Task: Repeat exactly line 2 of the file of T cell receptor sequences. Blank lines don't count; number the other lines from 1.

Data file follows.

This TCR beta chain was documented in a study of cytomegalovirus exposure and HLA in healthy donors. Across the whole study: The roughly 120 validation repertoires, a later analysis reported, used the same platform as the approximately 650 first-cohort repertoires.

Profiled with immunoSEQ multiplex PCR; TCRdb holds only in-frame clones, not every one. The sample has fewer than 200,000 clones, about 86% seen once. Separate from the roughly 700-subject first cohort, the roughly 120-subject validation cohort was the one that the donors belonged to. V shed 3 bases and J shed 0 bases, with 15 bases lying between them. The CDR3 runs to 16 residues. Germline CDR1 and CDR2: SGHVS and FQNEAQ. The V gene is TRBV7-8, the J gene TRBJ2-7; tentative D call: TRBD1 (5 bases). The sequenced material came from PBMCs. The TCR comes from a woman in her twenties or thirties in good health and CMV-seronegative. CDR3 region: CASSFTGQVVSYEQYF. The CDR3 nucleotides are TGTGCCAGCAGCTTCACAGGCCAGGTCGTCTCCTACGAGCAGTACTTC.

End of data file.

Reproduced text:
Profiled with immunoSEQ multiplex PCR; TCRdb holds only in-frame clones, not every one. The sample has fewer than 200,000 clones, about 86% seen once. Separate from the roughly 700-subject first cohort, the roughly 120-subject validation cohort was the one that the donors belonged to. V shed 3 bases and J shed 0 bases, with 15 bases lying between them. The CDR3 runs to 16 residues. Germline CDR1 and CDR2: SGHVS and FQNEAQ. The V gene is TRBV7-8, the J gene TRBJ2-7; tentative D call: TRBD1 (5 bases). The sequenced material came from PBMCs. The TCR comes from a woman in her twenties or thirties in good health and CMV-seronegative. CDR3 region: CASSFTGQVVSYEQYF. The CDR3 nucleotides are TGTGCCAGCAGCTTCACAGGCCAGGTCGTCTCCTACGAGCAGTACTTC.